Justin’s comment got me to look up something I’ve been wondering in the process: How important are those home runs?
I decided to take a look at the standings this year, and compare the win totals for each team to their home run totals, just to see what kind of correlation existed. The results were low. There was just a 30.7% correlation between the amount of home runs and the amount of wins a team had. And this wasn’t a one year thing. In 2014, the correlation was 21%. It was 28.3% in 2013.
This year saw the St. Louis Cardinals finish with the most wins in the majors, all while finishing with the sixth fewest home runs. The Pirates and the Royals also finished in the bottom third in home runs, while finishing with 95+ wins. There were good teams at the top of the home run standings, like the Blue Jays, but there were also bad teams in the top ten, like Seattle and Colorado.
To put this in perspective, I ran a few other offensive stats with the 2015 win totals to see the correlation of those individual stats to the team win totals.
Offensive WAR: 69.2%
What this means is that if you want to raise your win totals, you’re better off trying to increase your walks and OBP, rather than your home runs, ISO, and SLG. Home runs don’t hurt, but the idea that a team can’t survive with low home run totals runs counter to the actual numbers.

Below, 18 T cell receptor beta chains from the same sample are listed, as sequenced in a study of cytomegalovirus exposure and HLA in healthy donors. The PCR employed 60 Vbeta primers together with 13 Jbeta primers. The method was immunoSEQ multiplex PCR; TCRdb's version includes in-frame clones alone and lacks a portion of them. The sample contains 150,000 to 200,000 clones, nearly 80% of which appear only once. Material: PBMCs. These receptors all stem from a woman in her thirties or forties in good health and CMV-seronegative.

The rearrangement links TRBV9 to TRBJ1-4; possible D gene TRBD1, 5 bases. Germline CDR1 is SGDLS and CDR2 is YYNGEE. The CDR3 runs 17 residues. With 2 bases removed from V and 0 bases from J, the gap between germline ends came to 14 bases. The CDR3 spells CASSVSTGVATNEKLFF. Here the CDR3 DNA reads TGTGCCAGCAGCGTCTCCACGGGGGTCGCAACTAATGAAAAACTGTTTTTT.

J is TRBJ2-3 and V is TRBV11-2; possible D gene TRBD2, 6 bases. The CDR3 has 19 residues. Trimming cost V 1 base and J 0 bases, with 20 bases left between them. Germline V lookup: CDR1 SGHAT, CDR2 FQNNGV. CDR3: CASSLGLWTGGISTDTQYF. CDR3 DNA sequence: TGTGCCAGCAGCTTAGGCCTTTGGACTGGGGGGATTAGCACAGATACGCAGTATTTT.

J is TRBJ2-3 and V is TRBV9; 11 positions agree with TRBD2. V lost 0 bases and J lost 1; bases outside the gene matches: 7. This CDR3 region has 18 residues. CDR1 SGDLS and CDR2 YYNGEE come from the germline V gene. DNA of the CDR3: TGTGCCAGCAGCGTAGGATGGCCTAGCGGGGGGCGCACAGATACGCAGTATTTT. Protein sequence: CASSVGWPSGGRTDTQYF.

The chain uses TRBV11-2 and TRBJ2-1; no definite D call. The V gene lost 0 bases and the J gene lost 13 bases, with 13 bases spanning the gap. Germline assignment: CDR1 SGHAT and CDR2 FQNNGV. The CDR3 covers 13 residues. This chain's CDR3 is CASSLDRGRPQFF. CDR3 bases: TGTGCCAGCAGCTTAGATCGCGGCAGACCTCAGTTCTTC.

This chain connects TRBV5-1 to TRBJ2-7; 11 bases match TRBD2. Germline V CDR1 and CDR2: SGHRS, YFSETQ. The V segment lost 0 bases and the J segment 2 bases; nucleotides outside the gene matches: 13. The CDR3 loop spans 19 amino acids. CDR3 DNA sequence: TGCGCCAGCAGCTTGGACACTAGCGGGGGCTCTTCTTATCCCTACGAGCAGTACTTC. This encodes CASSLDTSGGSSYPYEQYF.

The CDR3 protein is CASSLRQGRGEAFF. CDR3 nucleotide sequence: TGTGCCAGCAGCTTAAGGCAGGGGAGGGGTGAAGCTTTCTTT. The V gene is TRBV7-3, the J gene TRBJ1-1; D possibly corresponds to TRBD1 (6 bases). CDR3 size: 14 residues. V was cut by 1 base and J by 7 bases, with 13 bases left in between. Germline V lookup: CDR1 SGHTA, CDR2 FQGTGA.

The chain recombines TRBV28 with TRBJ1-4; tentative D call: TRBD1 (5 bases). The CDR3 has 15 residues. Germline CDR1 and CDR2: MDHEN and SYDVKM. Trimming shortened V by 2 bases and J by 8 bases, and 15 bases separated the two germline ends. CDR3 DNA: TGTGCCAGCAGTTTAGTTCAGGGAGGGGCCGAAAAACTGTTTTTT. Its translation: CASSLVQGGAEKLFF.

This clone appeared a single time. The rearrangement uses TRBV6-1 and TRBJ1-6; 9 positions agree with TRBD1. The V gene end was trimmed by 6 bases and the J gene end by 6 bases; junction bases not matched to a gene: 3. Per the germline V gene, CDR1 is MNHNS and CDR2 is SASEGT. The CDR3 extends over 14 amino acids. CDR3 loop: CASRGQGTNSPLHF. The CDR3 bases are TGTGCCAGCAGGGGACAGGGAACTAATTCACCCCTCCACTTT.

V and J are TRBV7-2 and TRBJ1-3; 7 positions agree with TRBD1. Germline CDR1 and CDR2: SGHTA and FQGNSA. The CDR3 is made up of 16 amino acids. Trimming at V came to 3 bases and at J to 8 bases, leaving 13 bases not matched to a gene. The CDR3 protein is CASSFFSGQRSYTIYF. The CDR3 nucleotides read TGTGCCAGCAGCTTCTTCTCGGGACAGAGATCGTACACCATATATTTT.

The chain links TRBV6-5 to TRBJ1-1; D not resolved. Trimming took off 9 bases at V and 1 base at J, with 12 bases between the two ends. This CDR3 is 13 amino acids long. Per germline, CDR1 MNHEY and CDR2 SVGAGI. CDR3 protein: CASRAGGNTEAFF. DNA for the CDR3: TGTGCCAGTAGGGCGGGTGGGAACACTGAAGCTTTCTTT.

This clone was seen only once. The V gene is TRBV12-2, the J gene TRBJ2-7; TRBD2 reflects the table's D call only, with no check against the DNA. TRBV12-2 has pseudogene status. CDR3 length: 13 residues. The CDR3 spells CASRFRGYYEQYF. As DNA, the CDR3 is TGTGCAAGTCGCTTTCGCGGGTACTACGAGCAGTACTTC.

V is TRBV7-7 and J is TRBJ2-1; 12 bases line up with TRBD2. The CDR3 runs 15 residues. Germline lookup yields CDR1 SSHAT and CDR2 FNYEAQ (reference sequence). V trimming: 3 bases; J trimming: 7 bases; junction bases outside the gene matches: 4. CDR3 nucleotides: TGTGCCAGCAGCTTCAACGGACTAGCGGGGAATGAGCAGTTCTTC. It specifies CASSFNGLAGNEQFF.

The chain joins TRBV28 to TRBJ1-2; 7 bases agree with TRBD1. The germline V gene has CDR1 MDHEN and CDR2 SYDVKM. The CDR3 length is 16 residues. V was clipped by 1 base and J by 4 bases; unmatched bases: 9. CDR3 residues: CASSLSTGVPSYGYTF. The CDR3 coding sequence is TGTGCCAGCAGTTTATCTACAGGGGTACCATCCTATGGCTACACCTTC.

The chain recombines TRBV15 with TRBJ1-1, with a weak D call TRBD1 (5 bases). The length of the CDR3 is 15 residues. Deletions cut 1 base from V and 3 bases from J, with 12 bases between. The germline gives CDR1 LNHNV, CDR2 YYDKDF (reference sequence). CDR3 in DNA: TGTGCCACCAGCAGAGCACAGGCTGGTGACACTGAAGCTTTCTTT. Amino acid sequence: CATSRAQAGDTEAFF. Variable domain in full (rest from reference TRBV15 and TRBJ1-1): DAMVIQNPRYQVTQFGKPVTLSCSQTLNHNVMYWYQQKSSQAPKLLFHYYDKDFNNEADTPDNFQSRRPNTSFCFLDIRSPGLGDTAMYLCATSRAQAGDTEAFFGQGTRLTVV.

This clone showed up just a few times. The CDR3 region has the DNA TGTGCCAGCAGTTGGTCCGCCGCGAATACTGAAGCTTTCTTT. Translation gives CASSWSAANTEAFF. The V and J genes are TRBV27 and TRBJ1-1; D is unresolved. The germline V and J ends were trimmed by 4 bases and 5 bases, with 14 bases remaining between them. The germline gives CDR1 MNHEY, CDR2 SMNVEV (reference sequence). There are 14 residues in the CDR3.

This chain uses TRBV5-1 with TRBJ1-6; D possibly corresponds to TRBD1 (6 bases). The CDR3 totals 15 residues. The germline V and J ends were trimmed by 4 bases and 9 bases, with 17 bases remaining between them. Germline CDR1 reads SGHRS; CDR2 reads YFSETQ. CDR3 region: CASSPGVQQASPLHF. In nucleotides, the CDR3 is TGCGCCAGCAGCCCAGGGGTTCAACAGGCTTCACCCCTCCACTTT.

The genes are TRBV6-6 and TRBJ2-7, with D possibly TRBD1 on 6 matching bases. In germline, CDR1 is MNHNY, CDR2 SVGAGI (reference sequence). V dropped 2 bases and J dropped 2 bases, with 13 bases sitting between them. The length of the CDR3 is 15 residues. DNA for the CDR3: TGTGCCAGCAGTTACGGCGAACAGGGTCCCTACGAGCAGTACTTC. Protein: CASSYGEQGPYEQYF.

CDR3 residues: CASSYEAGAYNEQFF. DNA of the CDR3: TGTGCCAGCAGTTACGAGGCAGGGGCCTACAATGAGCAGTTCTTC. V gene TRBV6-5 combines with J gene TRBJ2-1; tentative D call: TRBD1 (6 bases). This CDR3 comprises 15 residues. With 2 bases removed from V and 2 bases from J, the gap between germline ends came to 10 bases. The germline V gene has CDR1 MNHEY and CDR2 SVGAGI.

Using the Alvarez and Morse comparison, if you want home runs, you’ve got a much better shot at sticking with Alvarez. If you want OBP, you’ve got a much better shot with Morse. And the numbers above show that a higher OBP will lead to an increase in wins more often than a higher home run total.
Down in the minors, Josh Bell didn’t hit many home runs, but he did hit for some power, and he had an amazing .393 OBP. Austin Meadows had a .360 OBP. A lot of new draft picks saw great results, including Ke’Bryan Hayes (.408), Mitchell Tolman (.407), Logan Hill (.402), and Kevin Kramer (.375). Those breakout players in Altoona also had big OBP numbers, with Moroff posting a .374 and Frazier putting up a .384.
Since I’ve started covering this team, Pirates officials have said that they don’t believe power is limited to just home runs, citing extra base hits as power. They haven’t seemed concerned with going after big home run hitters, instead trending towards the more complete players who can do it all, at the sacrifice of home run power and great power in general. And while this leads to concern about a future lack of home runs, the numbers seem to be in their favor when it comes to focusing on the stats that correlate with a team winning more often, and ignoring the stats with a lower correlation.
I’m a person who does like to see power, and traditionally I’ve limited guys like Max Moroff to future utility roles due to their lack of power, and despite the high OBP. I don’t know if this research will totally change that approach, but it does give me more appreciation for the current draft trends, and more confidence that the Pirates will keep winning, even if their home run totals are low.
**2015 Second Base Recap: Neil Walker’s Days in Pittsburgh Seem Numbered. Today’s recap took a look at Neil Walker’s season, and the options for the 2016 season, which could still include Walker at second for one more season.
**Elias Diaz Named Best Defensive Catcher in Minors by Baseball America. Not a huge surprise here, as Diaz is a very strong defender, and his defense is a big reason why he’s the catcher of the future in Pittsburgh.
**AFL: Meadows Continues to Struggle, Glendale’s Bullpen Implodes in 9-2 Loss. John Dreker recaps today’s AFL action.
**Winter Leagues: Luis Heredia Debuts in Mexico. Not a great debut for Heredia, who struggled with control problems.